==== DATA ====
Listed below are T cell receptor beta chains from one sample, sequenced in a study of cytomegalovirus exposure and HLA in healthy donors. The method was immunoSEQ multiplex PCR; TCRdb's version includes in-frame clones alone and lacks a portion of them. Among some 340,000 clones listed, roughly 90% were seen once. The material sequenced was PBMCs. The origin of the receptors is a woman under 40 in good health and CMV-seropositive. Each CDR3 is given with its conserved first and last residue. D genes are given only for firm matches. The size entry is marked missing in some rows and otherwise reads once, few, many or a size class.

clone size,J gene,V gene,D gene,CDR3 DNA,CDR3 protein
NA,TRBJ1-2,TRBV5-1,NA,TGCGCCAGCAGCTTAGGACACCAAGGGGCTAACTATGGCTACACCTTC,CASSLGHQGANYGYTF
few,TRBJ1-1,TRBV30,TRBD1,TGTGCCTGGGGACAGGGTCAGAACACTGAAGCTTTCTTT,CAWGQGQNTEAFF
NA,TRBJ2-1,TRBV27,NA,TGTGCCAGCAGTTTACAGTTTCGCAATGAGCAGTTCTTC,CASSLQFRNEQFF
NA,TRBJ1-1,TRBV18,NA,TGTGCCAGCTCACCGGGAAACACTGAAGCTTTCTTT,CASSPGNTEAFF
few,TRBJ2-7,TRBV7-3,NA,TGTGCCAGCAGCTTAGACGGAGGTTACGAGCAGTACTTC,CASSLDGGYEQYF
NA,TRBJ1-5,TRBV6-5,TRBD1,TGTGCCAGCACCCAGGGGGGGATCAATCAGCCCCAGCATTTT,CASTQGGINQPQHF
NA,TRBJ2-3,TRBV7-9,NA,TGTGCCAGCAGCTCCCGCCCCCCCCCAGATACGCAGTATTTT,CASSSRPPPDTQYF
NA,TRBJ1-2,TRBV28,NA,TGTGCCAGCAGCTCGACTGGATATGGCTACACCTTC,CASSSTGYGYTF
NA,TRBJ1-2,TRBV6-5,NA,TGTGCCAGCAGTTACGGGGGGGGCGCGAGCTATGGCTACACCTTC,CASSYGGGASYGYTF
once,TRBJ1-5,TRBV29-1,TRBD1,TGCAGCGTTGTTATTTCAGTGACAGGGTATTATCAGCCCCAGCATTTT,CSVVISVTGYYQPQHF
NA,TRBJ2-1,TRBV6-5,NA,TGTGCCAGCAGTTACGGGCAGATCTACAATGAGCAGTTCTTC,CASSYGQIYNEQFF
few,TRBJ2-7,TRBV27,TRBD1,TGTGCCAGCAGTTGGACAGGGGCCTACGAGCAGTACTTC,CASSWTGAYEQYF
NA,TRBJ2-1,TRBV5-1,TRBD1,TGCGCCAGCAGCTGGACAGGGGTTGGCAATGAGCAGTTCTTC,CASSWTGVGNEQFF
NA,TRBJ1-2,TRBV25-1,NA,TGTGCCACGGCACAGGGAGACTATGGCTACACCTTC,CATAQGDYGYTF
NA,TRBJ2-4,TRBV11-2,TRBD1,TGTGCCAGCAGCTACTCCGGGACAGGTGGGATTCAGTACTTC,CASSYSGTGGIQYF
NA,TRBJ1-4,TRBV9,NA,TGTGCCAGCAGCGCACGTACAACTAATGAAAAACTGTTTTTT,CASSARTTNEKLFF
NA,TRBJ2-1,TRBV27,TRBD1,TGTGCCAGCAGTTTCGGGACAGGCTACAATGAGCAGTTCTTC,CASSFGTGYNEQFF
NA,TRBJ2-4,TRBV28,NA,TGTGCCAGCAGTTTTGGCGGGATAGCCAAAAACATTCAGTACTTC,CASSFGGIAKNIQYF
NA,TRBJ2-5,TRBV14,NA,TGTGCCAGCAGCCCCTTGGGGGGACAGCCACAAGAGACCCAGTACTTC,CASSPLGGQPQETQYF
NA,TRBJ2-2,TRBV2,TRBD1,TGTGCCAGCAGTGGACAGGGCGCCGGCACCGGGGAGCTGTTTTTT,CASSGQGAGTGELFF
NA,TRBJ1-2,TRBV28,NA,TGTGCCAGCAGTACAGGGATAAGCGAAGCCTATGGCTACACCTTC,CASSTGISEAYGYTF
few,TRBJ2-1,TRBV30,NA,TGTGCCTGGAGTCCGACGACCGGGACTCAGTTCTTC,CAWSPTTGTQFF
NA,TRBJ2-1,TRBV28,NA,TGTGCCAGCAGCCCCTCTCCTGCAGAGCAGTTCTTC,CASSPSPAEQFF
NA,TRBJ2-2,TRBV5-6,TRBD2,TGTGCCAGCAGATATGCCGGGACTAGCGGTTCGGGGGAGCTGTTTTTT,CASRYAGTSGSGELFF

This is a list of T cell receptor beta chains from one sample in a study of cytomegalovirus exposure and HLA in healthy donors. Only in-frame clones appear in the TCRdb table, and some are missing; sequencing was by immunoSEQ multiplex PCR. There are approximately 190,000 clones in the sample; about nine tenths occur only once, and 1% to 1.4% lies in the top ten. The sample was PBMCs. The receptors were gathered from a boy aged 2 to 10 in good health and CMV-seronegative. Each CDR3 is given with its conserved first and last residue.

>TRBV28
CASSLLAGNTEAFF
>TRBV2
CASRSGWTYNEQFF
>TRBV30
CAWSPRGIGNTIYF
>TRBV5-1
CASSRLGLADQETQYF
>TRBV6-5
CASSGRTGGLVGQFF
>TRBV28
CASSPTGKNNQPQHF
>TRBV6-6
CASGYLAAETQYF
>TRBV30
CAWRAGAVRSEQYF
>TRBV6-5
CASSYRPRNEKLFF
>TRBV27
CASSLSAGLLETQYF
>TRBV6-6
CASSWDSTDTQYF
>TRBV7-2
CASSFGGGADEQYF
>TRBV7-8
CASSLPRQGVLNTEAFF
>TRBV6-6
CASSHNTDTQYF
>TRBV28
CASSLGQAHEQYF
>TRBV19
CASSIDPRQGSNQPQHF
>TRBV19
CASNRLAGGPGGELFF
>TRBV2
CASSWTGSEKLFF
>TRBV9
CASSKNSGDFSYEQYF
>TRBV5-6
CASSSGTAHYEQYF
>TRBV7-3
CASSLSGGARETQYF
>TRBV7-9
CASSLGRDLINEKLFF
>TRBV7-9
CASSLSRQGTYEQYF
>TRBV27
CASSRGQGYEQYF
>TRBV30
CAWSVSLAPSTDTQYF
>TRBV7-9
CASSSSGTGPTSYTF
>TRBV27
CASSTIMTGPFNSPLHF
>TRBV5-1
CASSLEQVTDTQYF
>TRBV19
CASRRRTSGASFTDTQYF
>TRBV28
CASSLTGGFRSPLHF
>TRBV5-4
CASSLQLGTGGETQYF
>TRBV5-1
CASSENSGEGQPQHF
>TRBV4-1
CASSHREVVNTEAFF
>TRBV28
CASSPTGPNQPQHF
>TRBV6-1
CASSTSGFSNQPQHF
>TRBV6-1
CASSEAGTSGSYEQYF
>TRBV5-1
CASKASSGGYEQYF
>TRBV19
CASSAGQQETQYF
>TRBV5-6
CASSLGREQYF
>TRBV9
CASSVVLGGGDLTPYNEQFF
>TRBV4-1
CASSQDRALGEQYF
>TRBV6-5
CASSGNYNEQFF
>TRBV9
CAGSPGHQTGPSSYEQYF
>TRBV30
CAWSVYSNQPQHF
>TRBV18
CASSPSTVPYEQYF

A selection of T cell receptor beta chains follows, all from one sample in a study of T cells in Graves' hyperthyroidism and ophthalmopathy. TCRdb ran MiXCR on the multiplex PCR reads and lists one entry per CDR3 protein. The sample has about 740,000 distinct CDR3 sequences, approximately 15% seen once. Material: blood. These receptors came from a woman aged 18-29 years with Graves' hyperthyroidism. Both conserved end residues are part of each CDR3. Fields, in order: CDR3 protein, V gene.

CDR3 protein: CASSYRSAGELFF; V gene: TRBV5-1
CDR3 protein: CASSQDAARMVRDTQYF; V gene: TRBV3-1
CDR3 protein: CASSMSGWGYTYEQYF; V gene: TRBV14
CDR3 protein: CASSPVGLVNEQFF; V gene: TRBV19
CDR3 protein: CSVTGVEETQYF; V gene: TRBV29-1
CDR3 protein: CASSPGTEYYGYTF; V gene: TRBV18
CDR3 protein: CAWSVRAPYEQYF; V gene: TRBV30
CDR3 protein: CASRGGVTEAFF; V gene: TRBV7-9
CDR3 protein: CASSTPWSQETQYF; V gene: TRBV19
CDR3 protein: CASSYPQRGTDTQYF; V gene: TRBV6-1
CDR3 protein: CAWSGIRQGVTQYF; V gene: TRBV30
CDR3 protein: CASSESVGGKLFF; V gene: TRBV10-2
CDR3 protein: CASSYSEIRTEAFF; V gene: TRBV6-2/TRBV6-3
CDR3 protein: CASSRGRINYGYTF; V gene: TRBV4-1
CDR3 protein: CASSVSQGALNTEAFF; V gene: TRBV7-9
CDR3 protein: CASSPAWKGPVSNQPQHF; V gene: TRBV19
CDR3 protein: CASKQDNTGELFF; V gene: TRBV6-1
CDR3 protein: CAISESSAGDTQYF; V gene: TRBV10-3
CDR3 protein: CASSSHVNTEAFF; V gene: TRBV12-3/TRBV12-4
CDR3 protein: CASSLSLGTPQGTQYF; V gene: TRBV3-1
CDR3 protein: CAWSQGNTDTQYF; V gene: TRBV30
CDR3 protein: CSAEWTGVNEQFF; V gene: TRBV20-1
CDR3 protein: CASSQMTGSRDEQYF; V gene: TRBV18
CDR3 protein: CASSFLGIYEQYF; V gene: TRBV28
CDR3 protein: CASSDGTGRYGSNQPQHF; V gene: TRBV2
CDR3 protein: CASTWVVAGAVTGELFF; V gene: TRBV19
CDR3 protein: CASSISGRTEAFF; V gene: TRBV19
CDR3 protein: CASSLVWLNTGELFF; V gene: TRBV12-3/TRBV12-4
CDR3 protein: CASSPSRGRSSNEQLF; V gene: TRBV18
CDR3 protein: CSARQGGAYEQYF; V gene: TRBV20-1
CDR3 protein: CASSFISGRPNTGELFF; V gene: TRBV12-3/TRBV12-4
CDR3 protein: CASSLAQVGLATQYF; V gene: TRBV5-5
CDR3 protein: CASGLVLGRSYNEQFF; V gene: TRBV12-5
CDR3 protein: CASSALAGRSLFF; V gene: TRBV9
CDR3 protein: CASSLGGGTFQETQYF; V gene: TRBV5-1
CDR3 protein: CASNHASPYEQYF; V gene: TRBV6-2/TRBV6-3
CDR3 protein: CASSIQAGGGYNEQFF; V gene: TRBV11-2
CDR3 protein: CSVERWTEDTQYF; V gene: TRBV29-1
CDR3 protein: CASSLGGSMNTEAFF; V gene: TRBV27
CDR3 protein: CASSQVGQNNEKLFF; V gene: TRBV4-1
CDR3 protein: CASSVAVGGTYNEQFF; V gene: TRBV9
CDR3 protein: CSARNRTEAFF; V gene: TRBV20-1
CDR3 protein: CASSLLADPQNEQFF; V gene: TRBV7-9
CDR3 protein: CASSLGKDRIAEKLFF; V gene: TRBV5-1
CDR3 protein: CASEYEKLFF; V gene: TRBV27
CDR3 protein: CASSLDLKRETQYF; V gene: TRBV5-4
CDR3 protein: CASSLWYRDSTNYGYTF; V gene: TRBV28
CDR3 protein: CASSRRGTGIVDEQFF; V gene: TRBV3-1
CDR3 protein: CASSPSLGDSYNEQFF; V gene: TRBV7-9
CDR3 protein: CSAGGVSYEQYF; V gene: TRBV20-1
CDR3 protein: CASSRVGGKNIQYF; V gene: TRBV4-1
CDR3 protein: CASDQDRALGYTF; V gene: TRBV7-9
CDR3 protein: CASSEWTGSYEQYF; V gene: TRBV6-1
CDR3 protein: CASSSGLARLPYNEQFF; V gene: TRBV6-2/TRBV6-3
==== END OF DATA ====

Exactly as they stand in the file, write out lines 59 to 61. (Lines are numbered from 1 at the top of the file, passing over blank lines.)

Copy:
CASSIDPRQGSNQPQHF
>TRBV19
CASNRLAGGPGGELFF